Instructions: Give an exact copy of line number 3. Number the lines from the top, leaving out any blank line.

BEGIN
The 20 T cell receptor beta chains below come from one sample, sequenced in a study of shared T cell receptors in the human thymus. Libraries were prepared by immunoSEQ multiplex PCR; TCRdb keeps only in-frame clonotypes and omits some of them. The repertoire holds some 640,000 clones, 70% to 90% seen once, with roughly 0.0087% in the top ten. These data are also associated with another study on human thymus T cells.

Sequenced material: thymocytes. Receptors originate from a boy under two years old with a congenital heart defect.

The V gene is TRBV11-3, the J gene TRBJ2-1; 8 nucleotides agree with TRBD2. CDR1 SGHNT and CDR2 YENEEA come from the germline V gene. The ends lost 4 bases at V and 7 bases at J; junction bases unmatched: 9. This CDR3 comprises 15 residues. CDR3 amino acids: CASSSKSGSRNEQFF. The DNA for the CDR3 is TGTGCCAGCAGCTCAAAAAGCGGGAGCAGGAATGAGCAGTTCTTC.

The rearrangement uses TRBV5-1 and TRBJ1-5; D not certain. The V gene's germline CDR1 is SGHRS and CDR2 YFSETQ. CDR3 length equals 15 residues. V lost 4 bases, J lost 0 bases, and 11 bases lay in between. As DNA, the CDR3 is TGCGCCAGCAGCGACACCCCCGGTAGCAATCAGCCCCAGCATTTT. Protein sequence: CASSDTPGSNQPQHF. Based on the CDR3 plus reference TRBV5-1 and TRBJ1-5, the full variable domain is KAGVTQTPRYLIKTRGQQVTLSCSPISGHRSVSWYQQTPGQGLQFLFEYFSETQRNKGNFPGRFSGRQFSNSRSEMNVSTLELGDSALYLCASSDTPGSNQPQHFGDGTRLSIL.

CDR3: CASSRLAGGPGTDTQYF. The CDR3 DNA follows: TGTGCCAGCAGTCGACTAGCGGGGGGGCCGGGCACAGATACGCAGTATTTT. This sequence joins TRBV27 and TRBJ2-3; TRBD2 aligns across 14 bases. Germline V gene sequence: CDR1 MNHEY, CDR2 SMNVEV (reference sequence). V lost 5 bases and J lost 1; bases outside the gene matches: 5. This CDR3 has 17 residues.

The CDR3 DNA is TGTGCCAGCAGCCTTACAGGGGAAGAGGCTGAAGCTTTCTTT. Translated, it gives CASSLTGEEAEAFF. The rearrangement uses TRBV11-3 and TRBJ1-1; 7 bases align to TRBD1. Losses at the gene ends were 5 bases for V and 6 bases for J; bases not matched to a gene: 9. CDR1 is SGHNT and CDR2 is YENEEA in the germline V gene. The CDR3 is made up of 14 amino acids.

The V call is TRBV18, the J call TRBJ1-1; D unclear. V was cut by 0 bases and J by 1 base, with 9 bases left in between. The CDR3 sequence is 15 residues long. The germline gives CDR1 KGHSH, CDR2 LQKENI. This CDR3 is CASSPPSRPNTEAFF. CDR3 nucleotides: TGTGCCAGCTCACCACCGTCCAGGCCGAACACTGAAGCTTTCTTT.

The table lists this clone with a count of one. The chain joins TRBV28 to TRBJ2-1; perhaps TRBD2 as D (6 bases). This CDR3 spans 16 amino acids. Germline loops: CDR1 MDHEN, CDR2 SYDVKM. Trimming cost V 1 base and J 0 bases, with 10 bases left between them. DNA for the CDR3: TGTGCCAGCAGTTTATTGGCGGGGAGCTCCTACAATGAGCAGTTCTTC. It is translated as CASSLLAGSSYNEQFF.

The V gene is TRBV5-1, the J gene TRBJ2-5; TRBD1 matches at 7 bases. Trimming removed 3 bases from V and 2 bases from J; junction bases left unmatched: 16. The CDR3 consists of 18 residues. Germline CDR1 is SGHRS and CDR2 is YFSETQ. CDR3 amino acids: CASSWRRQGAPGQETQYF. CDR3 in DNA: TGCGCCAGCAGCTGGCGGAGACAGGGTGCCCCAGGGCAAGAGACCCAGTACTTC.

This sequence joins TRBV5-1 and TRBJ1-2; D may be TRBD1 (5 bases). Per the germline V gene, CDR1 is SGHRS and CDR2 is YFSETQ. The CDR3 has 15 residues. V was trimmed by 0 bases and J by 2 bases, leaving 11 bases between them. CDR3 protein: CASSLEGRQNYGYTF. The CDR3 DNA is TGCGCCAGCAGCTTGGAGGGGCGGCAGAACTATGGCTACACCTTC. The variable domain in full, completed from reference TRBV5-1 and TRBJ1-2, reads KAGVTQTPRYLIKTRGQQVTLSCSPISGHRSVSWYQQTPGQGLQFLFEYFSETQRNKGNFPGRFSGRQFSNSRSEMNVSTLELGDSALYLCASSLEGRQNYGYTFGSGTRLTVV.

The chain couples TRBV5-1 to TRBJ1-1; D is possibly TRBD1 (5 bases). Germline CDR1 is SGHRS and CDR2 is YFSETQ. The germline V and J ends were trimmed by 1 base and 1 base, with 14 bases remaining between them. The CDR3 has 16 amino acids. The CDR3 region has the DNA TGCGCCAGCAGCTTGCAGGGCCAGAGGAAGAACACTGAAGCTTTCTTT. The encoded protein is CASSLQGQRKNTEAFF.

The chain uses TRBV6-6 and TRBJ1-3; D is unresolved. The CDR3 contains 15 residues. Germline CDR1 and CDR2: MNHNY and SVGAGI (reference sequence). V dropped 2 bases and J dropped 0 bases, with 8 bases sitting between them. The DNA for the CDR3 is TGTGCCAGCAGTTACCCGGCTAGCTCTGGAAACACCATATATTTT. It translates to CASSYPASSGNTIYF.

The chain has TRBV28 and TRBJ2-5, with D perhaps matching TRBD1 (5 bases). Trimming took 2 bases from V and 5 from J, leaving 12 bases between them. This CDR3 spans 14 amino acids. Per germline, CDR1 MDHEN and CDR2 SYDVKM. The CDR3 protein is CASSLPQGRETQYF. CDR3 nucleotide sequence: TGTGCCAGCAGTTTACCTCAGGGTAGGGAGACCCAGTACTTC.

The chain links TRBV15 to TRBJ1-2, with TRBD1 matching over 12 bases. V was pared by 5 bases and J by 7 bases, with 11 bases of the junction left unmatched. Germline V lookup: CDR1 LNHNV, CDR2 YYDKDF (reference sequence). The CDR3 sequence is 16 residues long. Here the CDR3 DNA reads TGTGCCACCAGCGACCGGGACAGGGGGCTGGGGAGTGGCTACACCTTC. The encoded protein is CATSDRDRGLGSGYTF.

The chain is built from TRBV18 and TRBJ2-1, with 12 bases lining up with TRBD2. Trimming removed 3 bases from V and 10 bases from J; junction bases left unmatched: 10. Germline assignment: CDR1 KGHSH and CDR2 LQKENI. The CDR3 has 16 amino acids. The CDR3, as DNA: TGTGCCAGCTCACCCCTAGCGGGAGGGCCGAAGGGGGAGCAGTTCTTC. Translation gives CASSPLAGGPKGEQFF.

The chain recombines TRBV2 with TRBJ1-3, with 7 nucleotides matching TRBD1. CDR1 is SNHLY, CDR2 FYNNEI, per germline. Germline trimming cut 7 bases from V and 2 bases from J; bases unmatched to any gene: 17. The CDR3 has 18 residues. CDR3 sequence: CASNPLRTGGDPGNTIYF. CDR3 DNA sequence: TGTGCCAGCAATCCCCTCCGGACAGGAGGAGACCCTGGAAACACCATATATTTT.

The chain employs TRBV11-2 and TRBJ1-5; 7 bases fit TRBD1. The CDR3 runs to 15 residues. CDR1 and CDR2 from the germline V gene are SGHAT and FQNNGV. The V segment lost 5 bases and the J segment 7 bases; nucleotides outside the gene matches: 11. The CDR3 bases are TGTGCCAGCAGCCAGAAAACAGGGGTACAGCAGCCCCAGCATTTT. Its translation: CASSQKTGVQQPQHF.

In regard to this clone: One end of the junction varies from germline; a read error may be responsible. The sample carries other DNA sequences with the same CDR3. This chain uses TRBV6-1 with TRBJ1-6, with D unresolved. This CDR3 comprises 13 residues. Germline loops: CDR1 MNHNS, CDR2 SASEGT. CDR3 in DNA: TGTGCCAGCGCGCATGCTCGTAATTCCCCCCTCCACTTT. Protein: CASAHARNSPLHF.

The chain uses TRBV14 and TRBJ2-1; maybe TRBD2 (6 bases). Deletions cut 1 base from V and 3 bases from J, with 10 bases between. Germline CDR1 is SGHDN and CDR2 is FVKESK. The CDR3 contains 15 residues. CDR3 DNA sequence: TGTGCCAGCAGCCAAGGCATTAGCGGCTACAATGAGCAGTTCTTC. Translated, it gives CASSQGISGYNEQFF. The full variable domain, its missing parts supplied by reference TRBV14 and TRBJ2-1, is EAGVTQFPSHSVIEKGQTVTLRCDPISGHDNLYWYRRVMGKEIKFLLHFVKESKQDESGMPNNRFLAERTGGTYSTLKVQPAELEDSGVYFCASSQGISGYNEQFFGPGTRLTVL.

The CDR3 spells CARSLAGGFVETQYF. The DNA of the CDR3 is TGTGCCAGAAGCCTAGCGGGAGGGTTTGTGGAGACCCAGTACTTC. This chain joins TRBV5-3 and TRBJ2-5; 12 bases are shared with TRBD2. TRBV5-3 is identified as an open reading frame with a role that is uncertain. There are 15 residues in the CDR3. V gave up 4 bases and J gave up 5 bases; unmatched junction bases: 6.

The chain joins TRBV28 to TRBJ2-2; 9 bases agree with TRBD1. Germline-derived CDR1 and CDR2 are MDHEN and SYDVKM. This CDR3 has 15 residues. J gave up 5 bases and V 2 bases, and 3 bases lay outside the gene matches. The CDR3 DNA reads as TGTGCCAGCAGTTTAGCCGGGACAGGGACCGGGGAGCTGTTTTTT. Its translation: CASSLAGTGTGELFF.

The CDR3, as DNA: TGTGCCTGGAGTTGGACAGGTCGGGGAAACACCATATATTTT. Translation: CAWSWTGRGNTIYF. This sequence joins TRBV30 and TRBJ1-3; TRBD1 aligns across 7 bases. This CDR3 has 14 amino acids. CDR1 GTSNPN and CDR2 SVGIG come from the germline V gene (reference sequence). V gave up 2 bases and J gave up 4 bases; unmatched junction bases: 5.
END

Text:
The V gene is TRBV11-3, the J gene TRBJ2-1; 8 nucleotides agree with TRBD2. CDR1 SGHNT and CDR2 YENEEA come from the germline V gene. The ends lost 4 bases at V and 7 bases at J; junction bases unmatched: 9. This CDR3 comprises 15 residues. CDR3 amino acids: CASSSKSGSRNEQFF. The DNA for the CDR3 is TGTGCCAGCAGCTCAAAAAGCGGGAGCAGGAATGAGCAGTTCTTC.